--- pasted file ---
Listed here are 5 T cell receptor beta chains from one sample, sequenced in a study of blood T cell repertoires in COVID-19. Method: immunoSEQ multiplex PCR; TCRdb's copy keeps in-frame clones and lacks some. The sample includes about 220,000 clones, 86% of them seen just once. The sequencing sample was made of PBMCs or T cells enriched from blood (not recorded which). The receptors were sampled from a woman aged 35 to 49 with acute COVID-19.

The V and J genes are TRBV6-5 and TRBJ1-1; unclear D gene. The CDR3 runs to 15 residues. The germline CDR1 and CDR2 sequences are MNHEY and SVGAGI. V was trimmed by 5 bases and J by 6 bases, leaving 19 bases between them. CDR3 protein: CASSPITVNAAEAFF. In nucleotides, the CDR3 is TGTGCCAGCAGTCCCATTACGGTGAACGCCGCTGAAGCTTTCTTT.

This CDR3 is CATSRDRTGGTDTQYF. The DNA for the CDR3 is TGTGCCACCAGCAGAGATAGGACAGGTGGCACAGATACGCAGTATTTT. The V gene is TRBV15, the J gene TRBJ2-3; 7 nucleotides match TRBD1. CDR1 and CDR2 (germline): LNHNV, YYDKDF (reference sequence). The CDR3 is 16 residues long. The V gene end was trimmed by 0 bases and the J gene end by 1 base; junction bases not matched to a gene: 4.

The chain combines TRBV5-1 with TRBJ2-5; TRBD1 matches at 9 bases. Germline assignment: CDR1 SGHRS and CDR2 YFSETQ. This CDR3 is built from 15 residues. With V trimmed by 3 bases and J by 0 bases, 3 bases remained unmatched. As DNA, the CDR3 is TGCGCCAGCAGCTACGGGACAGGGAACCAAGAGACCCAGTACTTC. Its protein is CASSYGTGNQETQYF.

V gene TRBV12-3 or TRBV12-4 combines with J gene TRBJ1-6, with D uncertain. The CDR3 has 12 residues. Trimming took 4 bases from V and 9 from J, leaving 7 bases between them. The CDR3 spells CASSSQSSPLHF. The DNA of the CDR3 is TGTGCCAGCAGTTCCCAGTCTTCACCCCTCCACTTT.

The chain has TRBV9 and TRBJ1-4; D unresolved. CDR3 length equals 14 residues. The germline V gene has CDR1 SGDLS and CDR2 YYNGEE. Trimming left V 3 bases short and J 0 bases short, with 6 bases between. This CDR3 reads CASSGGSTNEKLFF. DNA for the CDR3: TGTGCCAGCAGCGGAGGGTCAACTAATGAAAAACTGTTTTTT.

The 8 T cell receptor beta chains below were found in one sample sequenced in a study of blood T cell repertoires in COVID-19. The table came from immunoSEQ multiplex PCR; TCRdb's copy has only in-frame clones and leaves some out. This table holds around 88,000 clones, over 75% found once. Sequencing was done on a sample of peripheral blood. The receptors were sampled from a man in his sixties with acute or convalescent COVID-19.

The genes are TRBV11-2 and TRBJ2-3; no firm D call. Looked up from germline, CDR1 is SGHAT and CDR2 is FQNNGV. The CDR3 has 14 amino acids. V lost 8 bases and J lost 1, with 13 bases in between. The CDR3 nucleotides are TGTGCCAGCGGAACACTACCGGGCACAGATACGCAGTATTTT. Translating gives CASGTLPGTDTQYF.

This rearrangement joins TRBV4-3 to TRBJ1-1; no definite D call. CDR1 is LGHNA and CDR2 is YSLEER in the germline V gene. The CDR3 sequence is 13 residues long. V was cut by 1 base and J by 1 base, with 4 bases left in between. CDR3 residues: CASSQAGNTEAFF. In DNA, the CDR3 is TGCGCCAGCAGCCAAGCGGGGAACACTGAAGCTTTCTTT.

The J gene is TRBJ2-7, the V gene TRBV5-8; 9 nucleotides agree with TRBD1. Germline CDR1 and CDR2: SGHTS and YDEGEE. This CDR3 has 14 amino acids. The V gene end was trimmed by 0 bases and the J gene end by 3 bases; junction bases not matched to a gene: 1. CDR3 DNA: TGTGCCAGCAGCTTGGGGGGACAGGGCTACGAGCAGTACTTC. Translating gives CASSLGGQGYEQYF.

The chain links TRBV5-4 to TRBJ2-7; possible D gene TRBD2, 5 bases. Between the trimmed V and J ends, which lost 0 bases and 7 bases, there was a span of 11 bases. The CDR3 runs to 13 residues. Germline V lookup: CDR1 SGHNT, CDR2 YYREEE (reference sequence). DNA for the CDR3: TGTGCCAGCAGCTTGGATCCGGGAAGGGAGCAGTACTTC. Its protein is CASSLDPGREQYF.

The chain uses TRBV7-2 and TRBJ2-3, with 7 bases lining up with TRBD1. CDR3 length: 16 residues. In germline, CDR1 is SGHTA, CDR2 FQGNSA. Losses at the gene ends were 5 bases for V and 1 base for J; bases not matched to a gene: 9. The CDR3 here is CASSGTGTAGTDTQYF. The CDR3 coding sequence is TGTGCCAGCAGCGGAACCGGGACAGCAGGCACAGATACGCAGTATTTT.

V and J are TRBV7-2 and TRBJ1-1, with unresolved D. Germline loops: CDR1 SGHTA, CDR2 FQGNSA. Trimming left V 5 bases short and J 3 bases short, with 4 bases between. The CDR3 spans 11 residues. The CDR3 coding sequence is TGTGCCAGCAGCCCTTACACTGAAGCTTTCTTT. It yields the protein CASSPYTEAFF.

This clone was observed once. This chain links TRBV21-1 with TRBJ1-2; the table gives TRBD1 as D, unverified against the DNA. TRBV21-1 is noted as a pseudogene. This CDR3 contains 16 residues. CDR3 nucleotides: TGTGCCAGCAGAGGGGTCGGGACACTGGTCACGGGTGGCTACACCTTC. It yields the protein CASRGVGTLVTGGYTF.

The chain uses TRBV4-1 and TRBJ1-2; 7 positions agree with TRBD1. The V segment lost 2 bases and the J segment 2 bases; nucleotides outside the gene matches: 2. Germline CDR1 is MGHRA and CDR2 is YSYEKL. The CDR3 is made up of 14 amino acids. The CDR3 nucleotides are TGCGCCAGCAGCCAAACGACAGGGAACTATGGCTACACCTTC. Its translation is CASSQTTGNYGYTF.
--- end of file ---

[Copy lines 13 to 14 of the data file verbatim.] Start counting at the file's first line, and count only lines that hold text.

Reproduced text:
V and J are TRBV7-2 and TRBJ1-1, with unresolved D. Germline loops: CDR1 SGHTA, CDR2 FQGNSA. Trimming left V 5 bases short and J 3 bases short, with 4 bases between. The CDR3 spans 11 residues. The CDR3 coding sequence is TGTGCCAGCAGCCCTTACACTGAAGCTTTCTTT. It yields the protein CASSPYTEAFF.

This clone was observed once. This chain links TRBV21-1 with TRBJ1-2; the table gives TRBD1 as D, unverified against the DNA. TRBV21-1 is noted as a pseudogene. This CDR3 contains 16 residues. CDR3 nucleotides: TGTGCCAGCAGAGGGGTCGGGACACTGGTCACGGGTGGCTACACCTTC. It yields the protein CASRGVGTLVTGGYTF.